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Train’s Pat Monahan Interviewed

Singer Talks Music, the Fillmore, and the Future

Train | Credit: Sara Kiesling www.sarakiesling.

San Francisco’s music scene in the 1990s was thriving, as the city was home to myriad fledgling bands that would become some of the best-known groups of the decade: Counting Crows, Third Eye Blind, Primus, and Green Day, to name a few. I was living in the city then, and I’d head to clubs to hear up-and-comers such as Sean Hayes, Michael Franti, and Train. Led by singer/songwriter Patrick Monahan, Train would play to a packed audience at the Last Day Saloon, a delightfully worn-in neighborhood bar and music venue on Clement Street. As Train trotted out the buoyant “Meet Virginia” and introspective “I Am,” it was clear the band would one day outgrow the intimate San Francisco scene. 

In 1998, Train released its eponymous, self-produced debut record; the songs we’d been singing along to in the small clubs quickly became radio hits. Train went platinum, and the album’s second single, “Meet Virginia,” landed in the top 20 on Billboard’s Hot 100. Three years later, the band was launched into the stratosphere with its sophomore album, Drops of Jupiter. The title song, with its soaring strings, epic lyrics, and engaging beat, spent more than a year on the charts and earned them a Grammy for Best Rock Song.

Over the next two decades, Train would record eight more albums and score as many more hits — “Calling All Angels” and “Hey, Soul Sister,” for example. With a fan base that ranges from millennials to baby boomers, Train’s impressive career doesn’t seem to be slowing down. On tour for its Greatest Hits album, which was released last year, Train is playing the Santa Barbara Bowl on June 11. I recently spoke with Monahan about the band’s career arc and what’s next for the group.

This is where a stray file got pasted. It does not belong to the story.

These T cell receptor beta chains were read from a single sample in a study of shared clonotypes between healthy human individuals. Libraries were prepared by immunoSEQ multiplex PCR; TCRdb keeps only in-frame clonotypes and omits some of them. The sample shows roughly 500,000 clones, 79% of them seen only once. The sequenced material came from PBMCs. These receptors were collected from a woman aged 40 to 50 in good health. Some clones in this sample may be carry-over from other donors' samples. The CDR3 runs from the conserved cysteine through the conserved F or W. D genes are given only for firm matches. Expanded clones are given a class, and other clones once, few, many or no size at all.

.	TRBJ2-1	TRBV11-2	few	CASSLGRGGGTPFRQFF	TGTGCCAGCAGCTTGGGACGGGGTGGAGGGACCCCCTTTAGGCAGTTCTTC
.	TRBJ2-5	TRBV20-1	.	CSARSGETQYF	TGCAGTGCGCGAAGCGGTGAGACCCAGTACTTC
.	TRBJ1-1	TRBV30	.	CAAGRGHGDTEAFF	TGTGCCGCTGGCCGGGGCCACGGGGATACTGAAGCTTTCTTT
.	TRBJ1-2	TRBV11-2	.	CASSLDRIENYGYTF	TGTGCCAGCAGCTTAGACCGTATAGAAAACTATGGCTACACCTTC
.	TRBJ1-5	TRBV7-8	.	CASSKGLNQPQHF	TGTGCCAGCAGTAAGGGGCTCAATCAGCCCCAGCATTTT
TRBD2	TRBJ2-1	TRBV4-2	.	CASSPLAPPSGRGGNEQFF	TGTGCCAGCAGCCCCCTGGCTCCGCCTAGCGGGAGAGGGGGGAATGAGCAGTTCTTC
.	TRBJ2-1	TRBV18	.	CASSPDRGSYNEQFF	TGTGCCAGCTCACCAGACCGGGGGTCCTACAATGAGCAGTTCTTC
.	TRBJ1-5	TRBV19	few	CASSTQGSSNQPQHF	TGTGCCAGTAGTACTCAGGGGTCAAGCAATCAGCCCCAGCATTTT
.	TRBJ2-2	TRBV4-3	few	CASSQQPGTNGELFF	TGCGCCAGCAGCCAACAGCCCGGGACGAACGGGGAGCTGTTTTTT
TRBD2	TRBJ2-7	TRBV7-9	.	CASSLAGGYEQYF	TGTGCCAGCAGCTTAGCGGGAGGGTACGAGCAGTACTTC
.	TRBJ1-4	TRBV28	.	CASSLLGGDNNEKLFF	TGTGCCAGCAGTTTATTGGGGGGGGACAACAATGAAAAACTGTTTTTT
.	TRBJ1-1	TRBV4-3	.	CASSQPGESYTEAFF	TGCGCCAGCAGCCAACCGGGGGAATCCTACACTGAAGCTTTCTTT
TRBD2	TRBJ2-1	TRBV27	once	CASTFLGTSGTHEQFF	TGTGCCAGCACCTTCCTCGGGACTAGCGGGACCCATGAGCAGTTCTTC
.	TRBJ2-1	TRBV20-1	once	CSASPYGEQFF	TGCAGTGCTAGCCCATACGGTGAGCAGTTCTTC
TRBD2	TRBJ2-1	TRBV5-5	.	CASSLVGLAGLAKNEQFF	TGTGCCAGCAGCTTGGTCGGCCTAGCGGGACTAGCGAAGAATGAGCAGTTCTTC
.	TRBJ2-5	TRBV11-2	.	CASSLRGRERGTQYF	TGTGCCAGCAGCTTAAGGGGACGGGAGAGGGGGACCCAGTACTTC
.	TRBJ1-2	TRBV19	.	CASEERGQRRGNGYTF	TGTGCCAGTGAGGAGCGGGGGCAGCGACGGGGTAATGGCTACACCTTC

Photo: Sara Kiesling www.sarakiesling.Train

This tour was prompted by Train’s Greatest Hits album. Is that right?  Yeah, basically. I’ve always tried to avoid the greatest hits because it kind of meant it was time to go out to pasture. But my manager convinced me that it’s actually a much better way for people to find you since music has changed so much, and it’s all streaming and now they can look at the greatest hits and see all the songs that they may not know the band’s name. So it made a lot of sense to me.

And now, all these years later, you’ve had a really long run.  Yeah, it’s been almost 25 years, and sometimes it feels like 50, and sometimes it feels like it just started. I mean, there are times where I’m on my way into the city right now, San Francisco, because we’re going to do a private show for Stub Hub. And we’ll play the Fillmore, and who doesn’t love the Fillmore? You know, it’s like the greatest spot ever. 

You don’t play the small venues so much these days, do you?  No, but I want to after I make the next album. I think it’d be a lot of fun to go do the Fillmores of the country. There was a time when Tom Petty did like 16 nights at the Fillmore. I don’t think we could do that, but I think we could at least do a few. I think it’d be really fun to, like, go back to the heart of it — musically and as far as the venues.

And how would that change musically?  I don’t know. You know, so many things now start with, like, a drum beat and a sound, and I don’t knock that; it’s just that’s not the way [we] started in the beginning. It started with acoustic guitars, and then we would build from there. And now it’s like, “Oh man, check out this beat.” And that’s just the way that music has evolved. And it’d be nice to just go back to the acoustic guitar for a minute.

When “Hey, Soul Sister” came out, my niece and nephew were young kids. They sang that song all the time.  Oh, that’s cool. I heard some really amazing stories. There was a boy in 2009, when “Soul Sister” was out, or maybe it was 2010. And he was severely autistic and never spoke, and his parents were in the kitchen, and they heard something in the television room. And it was him singing to “Hey, Soul Sister” on TV, and they broke down. That was the first that he’d ever spoken. So that song did some really magical things.


4•1•1 | Train plays, with the Goo Goo Dolls and Allen Stone, Tuesday, June 11, at the Santa Barbara Bowl (1122 N. Milpas St.). Call (805) 962-7411 or see sbbowl.org.

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